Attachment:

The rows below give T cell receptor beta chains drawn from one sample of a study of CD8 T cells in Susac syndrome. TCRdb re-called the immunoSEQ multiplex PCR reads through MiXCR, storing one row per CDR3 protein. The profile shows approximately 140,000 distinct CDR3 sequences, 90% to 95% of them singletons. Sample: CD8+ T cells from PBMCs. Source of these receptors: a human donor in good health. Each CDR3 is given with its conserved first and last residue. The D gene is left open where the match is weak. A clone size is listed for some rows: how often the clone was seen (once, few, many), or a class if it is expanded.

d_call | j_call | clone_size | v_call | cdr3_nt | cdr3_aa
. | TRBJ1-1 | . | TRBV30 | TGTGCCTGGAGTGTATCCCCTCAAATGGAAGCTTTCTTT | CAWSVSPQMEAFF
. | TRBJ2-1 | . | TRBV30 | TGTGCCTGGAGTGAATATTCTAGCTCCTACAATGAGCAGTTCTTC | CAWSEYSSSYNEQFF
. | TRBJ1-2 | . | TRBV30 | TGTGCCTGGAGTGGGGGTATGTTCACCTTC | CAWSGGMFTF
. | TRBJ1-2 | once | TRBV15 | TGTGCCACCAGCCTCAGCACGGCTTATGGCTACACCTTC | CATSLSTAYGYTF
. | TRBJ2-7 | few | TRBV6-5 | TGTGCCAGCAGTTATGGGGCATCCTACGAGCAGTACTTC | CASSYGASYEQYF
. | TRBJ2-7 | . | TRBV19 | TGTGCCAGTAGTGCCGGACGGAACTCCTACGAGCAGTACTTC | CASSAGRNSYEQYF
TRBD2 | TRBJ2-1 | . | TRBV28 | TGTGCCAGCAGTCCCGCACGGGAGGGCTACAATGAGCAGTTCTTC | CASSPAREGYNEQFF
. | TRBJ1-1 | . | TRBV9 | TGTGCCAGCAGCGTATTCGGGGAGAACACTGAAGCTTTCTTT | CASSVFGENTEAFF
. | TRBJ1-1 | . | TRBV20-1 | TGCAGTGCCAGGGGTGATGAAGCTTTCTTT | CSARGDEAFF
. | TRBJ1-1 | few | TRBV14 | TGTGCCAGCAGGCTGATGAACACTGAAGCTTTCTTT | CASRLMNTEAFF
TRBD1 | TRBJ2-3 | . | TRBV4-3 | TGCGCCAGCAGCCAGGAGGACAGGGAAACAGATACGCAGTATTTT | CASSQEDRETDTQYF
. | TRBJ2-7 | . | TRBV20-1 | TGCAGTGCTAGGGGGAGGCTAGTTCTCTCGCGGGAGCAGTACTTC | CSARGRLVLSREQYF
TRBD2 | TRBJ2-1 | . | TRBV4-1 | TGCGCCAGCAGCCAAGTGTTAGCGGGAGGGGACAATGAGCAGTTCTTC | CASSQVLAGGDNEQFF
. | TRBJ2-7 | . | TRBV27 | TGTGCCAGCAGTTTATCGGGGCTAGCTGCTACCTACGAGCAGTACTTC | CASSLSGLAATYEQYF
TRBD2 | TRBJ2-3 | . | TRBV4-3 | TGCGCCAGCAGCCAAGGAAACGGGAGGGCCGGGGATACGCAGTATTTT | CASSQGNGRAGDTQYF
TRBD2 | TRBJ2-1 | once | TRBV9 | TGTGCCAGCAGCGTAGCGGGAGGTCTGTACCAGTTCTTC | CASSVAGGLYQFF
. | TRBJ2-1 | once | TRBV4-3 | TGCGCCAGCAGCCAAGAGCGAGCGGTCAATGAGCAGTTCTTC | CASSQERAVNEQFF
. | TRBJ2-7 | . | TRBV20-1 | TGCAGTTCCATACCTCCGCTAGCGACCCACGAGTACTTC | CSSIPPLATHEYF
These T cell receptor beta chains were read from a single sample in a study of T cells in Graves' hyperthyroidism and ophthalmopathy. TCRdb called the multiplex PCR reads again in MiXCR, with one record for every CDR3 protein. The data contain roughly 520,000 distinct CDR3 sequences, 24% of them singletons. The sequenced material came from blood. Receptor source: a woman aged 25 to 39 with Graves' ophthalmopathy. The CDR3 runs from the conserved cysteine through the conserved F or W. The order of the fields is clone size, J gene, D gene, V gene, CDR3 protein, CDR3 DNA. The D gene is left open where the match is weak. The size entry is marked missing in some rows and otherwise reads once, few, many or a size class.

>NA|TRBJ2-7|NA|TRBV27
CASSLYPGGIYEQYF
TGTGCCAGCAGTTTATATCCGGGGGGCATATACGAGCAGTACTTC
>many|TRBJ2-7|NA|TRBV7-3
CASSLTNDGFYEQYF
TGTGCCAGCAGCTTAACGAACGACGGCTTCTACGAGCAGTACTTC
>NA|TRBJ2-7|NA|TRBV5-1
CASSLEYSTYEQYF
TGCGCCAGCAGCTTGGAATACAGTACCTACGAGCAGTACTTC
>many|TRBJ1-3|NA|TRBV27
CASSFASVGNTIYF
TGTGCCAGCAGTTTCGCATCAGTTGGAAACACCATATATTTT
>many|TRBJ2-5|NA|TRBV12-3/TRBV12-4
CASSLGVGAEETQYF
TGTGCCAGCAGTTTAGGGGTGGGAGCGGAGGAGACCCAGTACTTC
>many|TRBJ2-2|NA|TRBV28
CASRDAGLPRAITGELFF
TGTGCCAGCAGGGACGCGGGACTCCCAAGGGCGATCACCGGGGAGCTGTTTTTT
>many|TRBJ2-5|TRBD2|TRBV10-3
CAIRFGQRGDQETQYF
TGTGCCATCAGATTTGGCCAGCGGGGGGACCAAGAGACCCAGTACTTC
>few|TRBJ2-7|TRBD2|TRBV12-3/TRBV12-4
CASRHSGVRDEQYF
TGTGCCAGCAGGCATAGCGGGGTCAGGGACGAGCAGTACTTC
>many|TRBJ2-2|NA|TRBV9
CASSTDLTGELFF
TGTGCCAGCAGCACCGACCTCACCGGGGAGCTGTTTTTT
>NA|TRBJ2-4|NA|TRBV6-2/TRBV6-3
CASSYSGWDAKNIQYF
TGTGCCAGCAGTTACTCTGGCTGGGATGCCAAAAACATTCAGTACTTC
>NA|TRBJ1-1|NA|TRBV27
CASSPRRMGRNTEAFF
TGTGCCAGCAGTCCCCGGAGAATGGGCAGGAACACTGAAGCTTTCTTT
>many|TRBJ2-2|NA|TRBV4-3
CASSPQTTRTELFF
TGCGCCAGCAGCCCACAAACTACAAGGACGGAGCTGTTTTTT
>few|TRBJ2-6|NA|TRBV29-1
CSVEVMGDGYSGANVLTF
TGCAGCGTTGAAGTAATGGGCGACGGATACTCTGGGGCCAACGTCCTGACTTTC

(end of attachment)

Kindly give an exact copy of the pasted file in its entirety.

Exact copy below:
The rows below give T cell receptor beta chains drawn from one sample of a study of CD8 T cells in Susac syndrome. TCRdb re-called the immunoSEQ multiplex PCR reads through MiXCR, storing one row per CDR3 protein. The profile shows approximately 140,000 distinct CDR3 sequences, 90% to 95% of them singletons. Sample: CD8+ T cells from PBMCs. Source of these receptors: a human donor in good health. Each CDR3 is given with its conserved first and last residue. The D gene is left open where the match is weak. A clone size is listed for some rows: how often the clone was seen (once, few, many), or a class if it is expanded.

d_call | j_call | clone_size | v_call | cdr3_nt | cdr3_aa
. | TRBJ1-1 | . | TRBV30 | TGTGCCTGGAGTGTATCCCCTCAAATGGAAGCTTTCTTT | CAWSVSPQMEAFF
. | TRBJ2-1 | . | TRBV30 | TGTGCCTGGAGTGAATATTCTAGCTCCTACAATGAGCAGTTCTTC | CAWSEYSSSYNEQFF
. | TRBJ1-2 | . | TRBV30 | TGTGCCTGGAGTGGGGGTATGTTCACCTTC | CAWSGGMFTF
. | TRBJ1-2 | once | TRBV15 | TGTGCCACCAGCCTCAGCACGGCTTATGGCTACACCTTC | CATSLSTAYGYTF
. | TRBJ2-7 | few | TRBV6-5 | TGTGCCAGCAGTTATGGGGCATCCTACGAGCAGTACTTC | CASSYGASYEQYF
. | TRBJ2-7 | . | TRBV19 | TGTGCCAGTAGTGCCGGACGGAACTCCTACGAGCAGTACTTC | CASSAGRNSYEQYF
TRBD2 | TRBJ2-1 | . | TRBV28 | TGTGCCAGCAGTCCCGCACGGGAGGGCTACAATGAGCAGTTCTTC | CASSPAREGYNEQFF
. | TRBJ1-1 | . | TRBV9 | TGTGCCAGCAGCGTATTCGGGGAGAACACTGAAGCTTTCTTT | CASSVFGENTEAFF
. | TRBJ1-1 | . | TRBV20-1 | TGCAGTGCCAGGGGTGATGAAGCTTTCTTT | CSARGDEAFF
. | TRBJ1-1 | few | TRBV14 | TGTGCCAGCAGGCTGATGAACACTGAAGCTTTCTTT | CASRLMNTEAFF
TRBD1 | TRBJ2-3 | . | TRBV4-3 | TGCGCCAGCAGCCAGGAGGACAGGGAAACAGATACGCAGTATTTT | CASSQEDRETDTQYF
. | TRBJ2-7 | . | TRBV20-1 | TGCAGTGCTAGGGGGAGGCTAGTTCTCTCGCGGGAGCAGTACTTC | CSARGRLVLSREQYF
TRBD2 | TRBJ2-1 | . | TRBV4-1 | TGCGCCAGCAGCCAAGTGTTAGCGGGAGGGGACAATGAGCAGTTCTTC | CASSQVLAGGDNEQFF
. | TRBJ2-7 | . | TRBV27 | TGTGCCAGCAGTTTATCGGGGCTAGCTGCTACCTACGAGCAGTACTTC | CASSLSGLAATYEQYF
TRBD2 | TRBJ2-3 | . | TRBV4-3 | TGCGCCAGCAGCCAAGGAAACGGGAGGGCCGGGGATACGCAGTATTTT | CASSQGNGRAGDTQYF
TRBD2 | TRBJ2-1 | once | TRBV9 | TGTGCCAGCAGCGTAGCGGGAGGTCTGTACCAGTTCTTC | CASSVAGGLYQFF
. | TRBJ2-1 | once | TRBV4-3 | TGCGCCAGCAGCCAAGAGCGAGCGGTCAATGAGCAGTTCTTC | CASSQERAVNEQFF
. | TRBJ2-7 | . | TRBV20-1 | TGCAGTTCCATACCTCCGCTAGCGACCCACGAGTACTTC | CSSIPPLATHEYF
These T cell receptor beta chains were read from a single sample in a study of T cells in Graves' hyperthyroidism and ophthalmopathy. TCRdb called the multiplex PCR reads again in MiXCR, with one record for every CDR3 protein. The data contain roughly 520,000 distinct CDR3 sequences, 24% of them singletons. The sequenced material came from blood. Receptor source: a woman aged 25 to 39 with Graves' ophthalmopathy. The CDR3 runs from the conserved cysteine through the conserved F or W. The order of the fields is clone size, J gene, D gene, V gene, CDR3 protein, CDR3 DNA. The D gene is left open where the match is weak. The size entry is marked missing in some rows and otherwise reads once, few, many or a size class.

>NA|TRBJ2-7|NA|TRBV27
CASSLYPGGIYEQYF
TGTGCCAGCAGTTTATATCCGGGGGGCATATACGAGCAGTACTTC
>many|TRBJ2-7|NA|TRBV7-3
CASSLTNDGFYEQYF
TGTGCCAGCAGCTTAACGAACGACGGCTTCTACGAGCAGTACTTC
>NA|TRBJ2-7|NA|TRBV5-1
CASSLEYSTYEQYF
TGCGCCAGCAGCTTGGAATACAGTACCTACGAGCAGTACTTC
>many|TRBJ1-3|NA|TRBV27
CASSFASVGNTIYF
TGTGCCAGCAGTTTCGCATCAGTTGGAAACACCATATATTTT
>many|TRBJ2-5|NA|TRBV12-3/TRBV12-4
CASSLGVGAEETQYF
TGTGCCAGCAGTTTAGGGGTGGGAGCGGAGGAGACCCAGTACTTC
>many|TRBJ2-2|NA|TRBV28
CASRDAGLPRAITGELFF
TGTGCCAGCAGGGACGCGGGACTCCCAAGGGCGATCACCGGGGAGCTGTTTTTT
>many|TRBJ2-5|TRBD2|TRBV10-3
CAIRFGQRGDQETQYF
TGTGCCATCAGATTTGGCCAGCGGGGGGACCAAGAGACCCAGTACTTC
>few|TRBJ2-7|TRBD2|TRBV12-3/TRBV12-4
CASRHSGVRDEQYF
TGTGCCAGCAGGCATAGCGGGGTCAGGGACGAGCAGTACTTC
>many|TRBJ2-2|NA|TRBV9
CASSTDLTGELFF
TGTGCCAGCAGCACCGACCTCACCGGGGAGCTGTTTTTT
>NA|TRBJ2-4|NA|TRBV6-2/TRBV6-3
CASSYSGWDAKNIQYF
TGTGCCAGCAGTTACTCTGGCTGGGATGCCAAAAACATTCAGTACTTC
>NA|TRBJ1-1|NA|TRBV27
CASSPRRMGRNTEAFF
TGTGCCAGCAGTCCCCGGAGAATGGGCAGGAACACTGAAGCTTTCTTT
>many|TRBJ2-2|NA|TRBV4-3
CASSPQTTRTELFF
TGCGCCAGCAGCCCACAAACTACAAGGACGGAGCTGTTTTTT
>few|TRBJ2-6|NA|TRBV29-1
CSVEVMGDGYSGANVLTF
TGCAGCGTTGAAGTAATGGGCGACGGATACTCTGGGGCCAACGTCCTGACTTTC